"True," agreed Furneaux. "I only brought it in as a sop. But, to continue, as the tub-thumper says. Isn't it permissible to assume that Siddle accompanied the lady, either by prior arrangement or by contriving a meeting which looked like mere chance? We know that she went to his shop. We know, too, that he was clever and unscrupulous, and any allusion to Grant would stir his wits to the uttermost. He would see instantly how interested Miss Melhuish was in the owner of The Hollies, while she, a smart Londoner, would recognize in Siddle an informant worth all the rest of the babblers in Steynholme. At any rate, no matter how the thing was brought about, it is self-evident that Siddle brought his intended victim into the grounds, and told her of the small uncovered window through which she could peer at Grant after Miss Doris had gone. He showed her which path to use, and undoubtedly waited for her, and stayed her flight when Grant rose from his chair. She was close to him, and wholly unafraid, finding in him an ally. They were purposely hidden, in the gloom of dense foliage, and remained there until Grant had closed the window again. Then, and not till then, did the murderer strike, probably stifling her with his free hand. He had the implement in his pocket. The rope was secreted among the bushes. He could carry through the whole wretched crime in little more than a minute. And his psychology went far deeper than Peters gave him credit for. He had weighed up the situation to a nicety. No matter who found the body, Mr. Grant was saddled with a responsibility which might well prove disastrous, and was almost sure to affect his relations with the Martin household. For instance, nothing short of a miracle could have stopped Robinson from arresting him on a charge of murder."

"You, then, are a miracle?" put in Hart, pointing the pipe at the little man.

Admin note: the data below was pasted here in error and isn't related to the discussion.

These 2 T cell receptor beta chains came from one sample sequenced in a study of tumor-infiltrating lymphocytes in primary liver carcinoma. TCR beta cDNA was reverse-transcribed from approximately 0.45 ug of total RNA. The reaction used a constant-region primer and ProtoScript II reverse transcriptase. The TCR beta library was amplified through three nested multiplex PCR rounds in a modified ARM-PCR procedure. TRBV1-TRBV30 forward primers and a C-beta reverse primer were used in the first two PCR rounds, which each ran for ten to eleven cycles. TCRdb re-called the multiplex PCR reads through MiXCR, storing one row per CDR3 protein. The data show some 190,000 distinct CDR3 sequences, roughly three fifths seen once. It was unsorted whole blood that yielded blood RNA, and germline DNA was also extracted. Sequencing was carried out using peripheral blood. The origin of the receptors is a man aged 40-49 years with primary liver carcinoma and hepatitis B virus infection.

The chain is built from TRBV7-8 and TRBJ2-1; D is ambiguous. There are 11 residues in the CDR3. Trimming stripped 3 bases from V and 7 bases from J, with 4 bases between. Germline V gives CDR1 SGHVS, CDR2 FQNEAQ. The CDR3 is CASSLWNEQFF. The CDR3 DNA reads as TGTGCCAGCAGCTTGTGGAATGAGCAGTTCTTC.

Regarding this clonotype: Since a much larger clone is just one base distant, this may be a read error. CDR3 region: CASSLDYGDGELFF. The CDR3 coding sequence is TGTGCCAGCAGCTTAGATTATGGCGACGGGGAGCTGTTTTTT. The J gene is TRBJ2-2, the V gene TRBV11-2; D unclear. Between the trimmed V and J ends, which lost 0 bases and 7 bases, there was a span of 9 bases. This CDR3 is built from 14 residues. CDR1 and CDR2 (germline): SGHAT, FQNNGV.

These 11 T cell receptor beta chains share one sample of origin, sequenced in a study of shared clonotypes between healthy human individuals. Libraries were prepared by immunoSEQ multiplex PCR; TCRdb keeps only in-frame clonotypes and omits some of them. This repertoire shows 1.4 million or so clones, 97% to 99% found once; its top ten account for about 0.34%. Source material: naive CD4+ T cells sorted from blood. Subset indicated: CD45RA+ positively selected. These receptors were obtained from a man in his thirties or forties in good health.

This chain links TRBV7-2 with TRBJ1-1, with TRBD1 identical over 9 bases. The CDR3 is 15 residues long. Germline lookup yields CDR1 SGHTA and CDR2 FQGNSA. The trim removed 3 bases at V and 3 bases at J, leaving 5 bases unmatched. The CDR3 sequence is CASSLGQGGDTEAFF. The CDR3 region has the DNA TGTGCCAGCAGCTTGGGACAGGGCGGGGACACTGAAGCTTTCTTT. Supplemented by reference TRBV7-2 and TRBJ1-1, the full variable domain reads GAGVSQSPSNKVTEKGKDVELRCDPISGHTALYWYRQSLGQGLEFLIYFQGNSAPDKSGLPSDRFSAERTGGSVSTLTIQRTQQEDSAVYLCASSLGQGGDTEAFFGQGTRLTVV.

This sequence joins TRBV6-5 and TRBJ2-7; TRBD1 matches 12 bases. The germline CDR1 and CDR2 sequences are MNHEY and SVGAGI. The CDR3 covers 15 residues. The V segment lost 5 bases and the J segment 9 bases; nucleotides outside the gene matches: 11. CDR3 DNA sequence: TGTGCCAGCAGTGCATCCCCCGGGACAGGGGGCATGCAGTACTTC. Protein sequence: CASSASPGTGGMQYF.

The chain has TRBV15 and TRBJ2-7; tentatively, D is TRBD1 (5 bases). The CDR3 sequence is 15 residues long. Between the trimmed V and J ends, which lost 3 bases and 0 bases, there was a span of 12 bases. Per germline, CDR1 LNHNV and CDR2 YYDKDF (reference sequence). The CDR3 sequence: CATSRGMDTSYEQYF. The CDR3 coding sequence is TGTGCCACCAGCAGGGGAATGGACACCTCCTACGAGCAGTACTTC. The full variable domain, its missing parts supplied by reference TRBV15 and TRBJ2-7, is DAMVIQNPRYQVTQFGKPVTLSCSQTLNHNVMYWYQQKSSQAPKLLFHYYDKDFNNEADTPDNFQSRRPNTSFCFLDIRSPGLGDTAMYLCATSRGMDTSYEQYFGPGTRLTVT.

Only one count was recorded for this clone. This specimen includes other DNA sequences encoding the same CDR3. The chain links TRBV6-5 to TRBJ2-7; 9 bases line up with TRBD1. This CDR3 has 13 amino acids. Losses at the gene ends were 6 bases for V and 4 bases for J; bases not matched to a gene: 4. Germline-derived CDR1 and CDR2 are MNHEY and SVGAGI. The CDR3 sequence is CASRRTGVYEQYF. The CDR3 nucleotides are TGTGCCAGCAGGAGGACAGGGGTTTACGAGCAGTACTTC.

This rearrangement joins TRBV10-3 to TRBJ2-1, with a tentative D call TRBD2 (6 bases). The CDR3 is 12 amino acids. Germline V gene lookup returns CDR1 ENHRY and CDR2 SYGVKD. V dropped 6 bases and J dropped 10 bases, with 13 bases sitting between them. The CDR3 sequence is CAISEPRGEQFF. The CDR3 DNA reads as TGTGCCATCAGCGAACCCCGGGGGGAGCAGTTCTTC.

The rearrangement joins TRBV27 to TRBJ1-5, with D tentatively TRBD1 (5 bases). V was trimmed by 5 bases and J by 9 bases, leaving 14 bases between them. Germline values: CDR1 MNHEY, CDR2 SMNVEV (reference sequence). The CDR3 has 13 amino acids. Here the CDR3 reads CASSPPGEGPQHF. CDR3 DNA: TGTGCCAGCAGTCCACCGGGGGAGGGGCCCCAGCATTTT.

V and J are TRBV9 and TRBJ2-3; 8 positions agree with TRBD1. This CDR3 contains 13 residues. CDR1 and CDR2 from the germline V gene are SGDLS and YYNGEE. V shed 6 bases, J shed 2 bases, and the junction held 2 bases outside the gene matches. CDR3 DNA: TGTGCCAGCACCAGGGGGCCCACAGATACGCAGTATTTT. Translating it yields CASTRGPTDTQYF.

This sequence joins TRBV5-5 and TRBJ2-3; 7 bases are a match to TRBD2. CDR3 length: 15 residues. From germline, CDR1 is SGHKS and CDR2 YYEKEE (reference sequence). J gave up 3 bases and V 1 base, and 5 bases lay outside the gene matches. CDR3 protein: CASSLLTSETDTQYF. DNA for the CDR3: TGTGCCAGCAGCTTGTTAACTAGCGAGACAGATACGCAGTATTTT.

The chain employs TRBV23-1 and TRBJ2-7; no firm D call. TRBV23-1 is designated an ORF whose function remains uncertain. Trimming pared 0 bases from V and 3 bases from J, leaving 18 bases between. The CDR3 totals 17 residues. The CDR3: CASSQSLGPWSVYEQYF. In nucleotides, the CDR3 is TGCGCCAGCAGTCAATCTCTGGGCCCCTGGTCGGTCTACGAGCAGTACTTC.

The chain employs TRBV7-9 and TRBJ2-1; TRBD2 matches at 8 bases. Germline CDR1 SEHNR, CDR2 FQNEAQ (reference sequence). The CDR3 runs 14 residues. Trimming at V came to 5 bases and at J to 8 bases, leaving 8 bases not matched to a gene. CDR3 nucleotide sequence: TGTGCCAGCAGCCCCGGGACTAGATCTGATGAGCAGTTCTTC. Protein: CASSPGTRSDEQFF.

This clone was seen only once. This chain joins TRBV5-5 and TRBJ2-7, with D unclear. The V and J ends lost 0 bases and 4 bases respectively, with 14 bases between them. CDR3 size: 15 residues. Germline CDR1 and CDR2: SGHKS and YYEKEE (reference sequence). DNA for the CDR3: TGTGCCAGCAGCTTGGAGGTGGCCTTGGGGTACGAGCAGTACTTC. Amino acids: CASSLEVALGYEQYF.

"To the person of ordinary intelligence—yes."

"After that," said Winter, "there is nothing more to be said. Let's see who secures the pocket marvel as a partner at auction."

* * * * *

As a fitting end to the strange story of wayward love and maniacal frenzy which found an unusual habitat in a secluded hamlet like Steynholme, a small vignette of its normal life may be etched in. The trope is germane to the scene.

On a wet afternoon in October Hobbs and Elkin had adjourned to the Hare and Hounds. Tomlin was reading a newspaper spread on the bar counter. He was alone. The day was Friday, and the last "commercial" of the week had departed by the mid-day train.

"Wot's yer tonic?" demanded the butcher.

"A glass of beer," threw Elkin over his shoulder. He had walked to the window, and was gazing moodily at the sign of the "plumber and decorator" who had taken Siddle's shop. The village could not really support an out-and-out chemist, so a local grocer had elected to stock patent medicines as a side line.

Tomlin made play with a beer-pump.

"Where's yer own?" inquired Hobbs hospitably.

Elkin came and drank. After an interlude, Tomlin ran a finger down a column of the newspaper.

"By the way, Fred, didn't you tell me about that funny little chap, Furno, the 'tec, buyin' some pictures of yours?" he said.

"I did. Had him there, anyhow," chuckled Elkin.

"How much did you stick 'im for?"

"Three guineas."

"They can't ha' bin this lot, then, though I've a notion it wur the same name, 'Aylesbury Steeplechase.'"

"What are you talking about?"

"This."

Tomlin turned the paper, and Elkin read:

At their monthly art sale on Wednesday Messrs. Brown, Jenkins and Brown disposed of an almost unique set of colored prints, by F. Smyth, dated 1841. The series of six represented various phases of the long defunct Aylesbury Steeplechase, "The Start," "The Brook," "The In-and-Out," and so on to "The Finish." It is understood that this notable series, produced during the best period of the art, and at the very zenith of Smyth's fame, were acquired recently by a Sussex amateur at a low price. Bidding began at fifty guineas, and rose quickly to one hundred and twenty, at which figure Messrs. Carnioli and Bruschi became the owners.

Elkin read the paragraph twice, until the words burnt into his brain.

"No," he said thickly. "They're not mine. No such luck!"